German payments firm Wirecard files for insolvency after revealing $2 billion accounting black hole

An illuminated logo sits on the exterior of Wirecard’s headquarters in the Aschheim district of Munich, Germany.

Michaela Handrek-Rehle | Bloomberg | Getty Images

Wirecard will file for an application to open insolvency proceedings with the district court of Munich, the company said Thursday.

The company said in a short statement that management had decided to open the proceedings “due to impending insolvency and over-indebtedness.”

It marks a dramatic fall for the Wirecard, once a high-flying tech darling in Germany, after the company revealed that 1.9 billion euros ($2.1 billion) of cash on its balance sheet had gone missing.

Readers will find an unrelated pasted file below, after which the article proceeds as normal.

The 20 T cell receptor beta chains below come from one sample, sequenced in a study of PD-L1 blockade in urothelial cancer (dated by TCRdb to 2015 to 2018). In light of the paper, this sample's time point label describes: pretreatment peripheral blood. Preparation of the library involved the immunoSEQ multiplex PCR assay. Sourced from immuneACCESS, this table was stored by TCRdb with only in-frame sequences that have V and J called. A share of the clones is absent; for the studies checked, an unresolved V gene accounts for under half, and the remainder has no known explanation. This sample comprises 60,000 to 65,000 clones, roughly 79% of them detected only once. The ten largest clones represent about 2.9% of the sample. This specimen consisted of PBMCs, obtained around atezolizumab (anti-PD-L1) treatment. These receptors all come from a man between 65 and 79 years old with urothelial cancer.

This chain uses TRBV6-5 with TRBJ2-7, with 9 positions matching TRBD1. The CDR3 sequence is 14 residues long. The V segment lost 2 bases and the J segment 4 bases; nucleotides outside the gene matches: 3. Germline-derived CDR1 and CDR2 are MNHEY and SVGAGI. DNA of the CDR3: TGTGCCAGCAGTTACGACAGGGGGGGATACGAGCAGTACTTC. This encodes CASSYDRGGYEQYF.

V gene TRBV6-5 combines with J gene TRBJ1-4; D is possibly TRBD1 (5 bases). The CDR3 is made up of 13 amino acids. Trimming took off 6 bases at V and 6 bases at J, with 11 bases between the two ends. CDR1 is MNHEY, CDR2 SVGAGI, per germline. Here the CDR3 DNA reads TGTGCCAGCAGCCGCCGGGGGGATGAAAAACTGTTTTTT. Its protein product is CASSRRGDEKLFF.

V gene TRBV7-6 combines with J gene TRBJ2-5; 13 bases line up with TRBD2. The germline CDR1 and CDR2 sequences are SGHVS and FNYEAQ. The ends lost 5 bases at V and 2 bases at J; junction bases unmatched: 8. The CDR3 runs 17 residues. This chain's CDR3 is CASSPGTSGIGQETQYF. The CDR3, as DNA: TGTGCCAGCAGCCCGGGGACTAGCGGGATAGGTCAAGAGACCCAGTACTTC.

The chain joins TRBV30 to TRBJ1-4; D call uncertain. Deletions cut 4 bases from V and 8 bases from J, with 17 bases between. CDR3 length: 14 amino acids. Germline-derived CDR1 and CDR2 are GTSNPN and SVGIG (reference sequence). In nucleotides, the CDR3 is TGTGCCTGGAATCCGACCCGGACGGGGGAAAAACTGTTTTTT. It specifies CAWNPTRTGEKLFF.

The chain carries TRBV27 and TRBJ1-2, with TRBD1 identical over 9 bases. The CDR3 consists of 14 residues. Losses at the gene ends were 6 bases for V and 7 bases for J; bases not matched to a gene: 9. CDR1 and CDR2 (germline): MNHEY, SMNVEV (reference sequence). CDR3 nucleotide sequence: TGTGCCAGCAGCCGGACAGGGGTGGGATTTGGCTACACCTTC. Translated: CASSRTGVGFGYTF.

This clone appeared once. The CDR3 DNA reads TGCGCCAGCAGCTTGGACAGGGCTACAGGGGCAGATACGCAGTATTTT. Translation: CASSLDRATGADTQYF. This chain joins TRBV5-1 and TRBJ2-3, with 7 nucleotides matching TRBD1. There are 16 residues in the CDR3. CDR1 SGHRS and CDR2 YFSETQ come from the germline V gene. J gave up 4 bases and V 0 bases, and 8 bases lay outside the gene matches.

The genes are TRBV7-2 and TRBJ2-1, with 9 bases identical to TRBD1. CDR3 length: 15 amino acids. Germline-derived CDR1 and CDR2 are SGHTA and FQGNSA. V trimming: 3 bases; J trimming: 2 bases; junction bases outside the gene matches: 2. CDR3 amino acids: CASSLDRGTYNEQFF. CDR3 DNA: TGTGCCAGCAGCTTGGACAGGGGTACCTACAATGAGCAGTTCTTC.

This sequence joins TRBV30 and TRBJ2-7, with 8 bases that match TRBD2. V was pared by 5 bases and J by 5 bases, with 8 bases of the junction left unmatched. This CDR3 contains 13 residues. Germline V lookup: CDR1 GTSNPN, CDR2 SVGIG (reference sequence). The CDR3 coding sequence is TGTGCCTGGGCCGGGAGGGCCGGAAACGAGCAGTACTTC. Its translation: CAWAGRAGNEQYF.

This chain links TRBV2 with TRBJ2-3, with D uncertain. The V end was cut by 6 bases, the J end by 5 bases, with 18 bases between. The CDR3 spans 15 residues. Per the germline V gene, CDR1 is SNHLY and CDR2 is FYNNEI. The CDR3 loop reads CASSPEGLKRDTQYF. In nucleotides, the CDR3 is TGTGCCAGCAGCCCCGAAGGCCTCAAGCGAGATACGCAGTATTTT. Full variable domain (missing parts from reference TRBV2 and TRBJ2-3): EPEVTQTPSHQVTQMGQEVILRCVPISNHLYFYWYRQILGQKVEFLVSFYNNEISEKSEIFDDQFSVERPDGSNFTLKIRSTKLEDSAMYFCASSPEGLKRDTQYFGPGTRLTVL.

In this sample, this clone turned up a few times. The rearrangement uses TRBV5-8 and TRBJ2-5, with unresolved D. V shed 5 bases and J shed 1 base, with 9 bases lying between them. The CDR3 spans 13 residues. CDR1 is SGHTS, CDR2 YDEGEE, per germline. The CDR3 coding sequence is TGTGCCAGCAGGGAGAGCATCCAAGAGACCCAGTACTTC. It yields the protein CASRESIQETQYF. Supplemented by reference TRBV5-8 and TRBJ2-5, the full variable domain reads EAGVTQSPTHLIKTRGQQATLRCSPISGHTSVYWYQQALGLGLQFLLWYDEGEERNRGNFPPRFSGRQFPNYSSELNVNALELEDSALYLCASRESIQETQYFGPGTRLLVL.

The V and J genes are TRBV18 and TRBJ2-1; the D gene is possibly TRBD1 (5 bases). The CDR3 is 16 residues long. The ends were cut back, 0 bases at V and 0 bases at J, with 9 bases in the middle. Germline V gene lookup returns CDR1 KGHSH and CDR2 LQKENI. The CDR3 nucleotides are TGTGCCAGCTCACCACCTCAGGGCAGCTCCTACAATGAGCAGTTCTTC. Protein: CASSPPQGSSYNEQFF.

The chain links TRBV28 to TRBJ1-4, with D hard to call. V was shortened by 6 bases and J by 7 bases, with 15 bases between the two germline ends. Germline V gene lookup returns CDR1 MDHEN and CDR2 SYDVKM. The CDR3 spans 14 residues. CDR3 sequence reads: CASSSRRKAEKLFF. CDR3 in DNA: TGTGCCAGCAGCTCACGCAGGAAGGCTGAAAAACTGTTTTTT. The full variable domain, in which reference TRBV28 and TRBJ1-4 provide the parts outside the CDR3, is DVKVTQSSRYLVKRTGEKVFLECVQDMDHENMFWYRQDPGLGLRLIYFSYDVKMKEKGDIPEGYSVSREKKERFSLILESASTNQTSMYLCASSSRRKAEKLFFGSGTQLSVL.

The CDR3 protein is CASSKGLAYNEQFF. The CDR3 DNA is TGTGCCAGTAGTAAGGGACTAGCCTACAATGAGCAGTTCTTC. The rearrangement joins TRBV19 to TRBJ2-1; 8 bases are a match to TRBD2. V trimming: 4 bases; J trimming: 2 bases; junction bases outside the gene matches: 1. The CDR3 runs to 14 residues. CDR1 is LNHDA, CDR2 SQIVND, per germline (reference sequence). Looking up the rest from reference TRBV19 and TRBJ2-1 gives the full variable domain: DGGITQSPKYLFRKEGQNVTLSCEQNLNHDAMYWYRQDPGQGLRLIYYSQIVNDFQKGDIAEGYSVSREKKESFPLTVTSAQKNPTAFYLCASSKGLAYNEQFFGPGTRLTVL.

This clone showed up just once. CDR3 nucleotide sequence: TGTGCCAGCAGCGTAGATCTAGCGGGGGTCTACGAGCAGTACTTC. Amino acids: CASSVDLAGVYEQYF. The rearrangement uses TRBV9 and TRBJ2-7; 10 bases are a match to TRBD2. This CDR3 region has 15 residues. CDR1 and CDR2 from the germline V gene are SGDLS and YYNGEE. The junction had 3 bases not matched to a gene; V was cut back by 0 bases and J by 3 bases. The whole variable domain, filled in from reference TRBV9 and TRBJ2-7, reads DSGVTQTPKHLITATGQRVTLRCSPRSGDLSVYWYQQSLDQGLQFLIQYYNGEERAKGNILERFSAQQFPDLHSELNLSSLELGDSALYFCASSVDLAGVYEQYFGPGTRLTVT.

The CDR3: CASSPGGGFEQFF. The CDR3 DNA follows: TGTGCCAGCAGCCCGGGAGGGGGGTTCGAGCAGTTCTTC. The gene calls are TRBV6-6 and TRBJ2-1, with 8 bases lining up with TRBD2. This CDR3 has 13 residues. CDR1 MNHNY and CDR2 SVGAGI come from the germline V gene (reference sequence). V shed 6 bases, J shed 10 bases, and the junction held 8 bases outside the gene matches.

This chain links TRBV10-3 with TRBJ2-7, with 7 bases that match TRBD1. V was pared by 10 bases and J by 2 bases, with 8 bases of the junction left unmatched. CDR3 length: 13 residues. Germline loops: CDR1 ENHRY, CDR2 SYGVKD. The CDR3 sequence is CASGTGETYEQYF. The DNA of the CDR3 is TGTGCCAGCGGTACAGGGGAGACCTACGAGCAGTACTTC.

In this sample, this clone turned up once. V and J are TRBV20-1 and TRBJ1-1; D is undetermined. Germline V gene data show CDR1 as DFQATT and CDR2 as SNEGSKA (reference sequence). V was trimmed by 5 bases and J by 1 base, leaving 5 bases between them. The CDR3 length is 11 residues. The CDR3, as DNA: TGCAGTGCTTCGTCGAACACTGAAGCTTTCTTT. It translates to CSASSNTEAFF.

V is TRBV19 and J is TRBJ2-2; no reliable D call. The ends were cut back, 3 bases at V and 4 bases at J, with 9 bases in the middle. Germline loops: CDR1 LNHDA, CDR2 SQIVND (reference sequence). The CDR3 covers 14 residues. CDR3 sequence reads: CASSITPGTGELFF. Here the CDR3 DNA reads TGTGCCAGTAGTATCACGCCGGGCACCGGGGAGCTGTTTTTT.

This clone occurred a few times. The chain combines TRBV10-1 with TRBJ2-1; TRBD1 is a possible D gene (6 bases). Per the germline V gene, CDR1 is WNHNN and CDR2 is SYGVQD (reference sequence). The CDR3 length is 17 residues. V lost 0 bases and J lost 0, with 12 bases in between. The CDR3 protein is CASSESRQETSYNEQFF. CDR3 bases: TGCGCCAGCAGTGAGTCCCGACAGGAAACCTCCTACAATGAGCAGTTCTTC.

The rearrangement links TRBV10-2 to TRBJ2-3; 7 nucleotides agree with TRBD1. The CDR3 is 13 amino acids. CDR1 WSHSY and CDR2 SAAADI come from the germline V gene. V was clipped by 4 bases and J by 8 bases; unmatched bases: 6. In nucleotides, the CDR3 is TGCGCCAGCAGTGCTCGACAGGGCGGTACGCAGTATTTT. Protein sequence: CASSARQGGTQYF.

A further admission on Monday that the cash likely did not exist further compounded Wirecard’s troubles, with the firm attempting to reach a deal with creditors on a financing lifeline.

The accounting irregularities, first uncovered by the Financial Times in an investigation last year, have also threatened to tarnish the reputation of Germany’s financial regulator, BaFin.

Wirecard said it was also evaluating whether insolvency applications would have to be filed for its subsidiaries. The company controls a bank in Munich as well as a card-issuing unit in the U.K.

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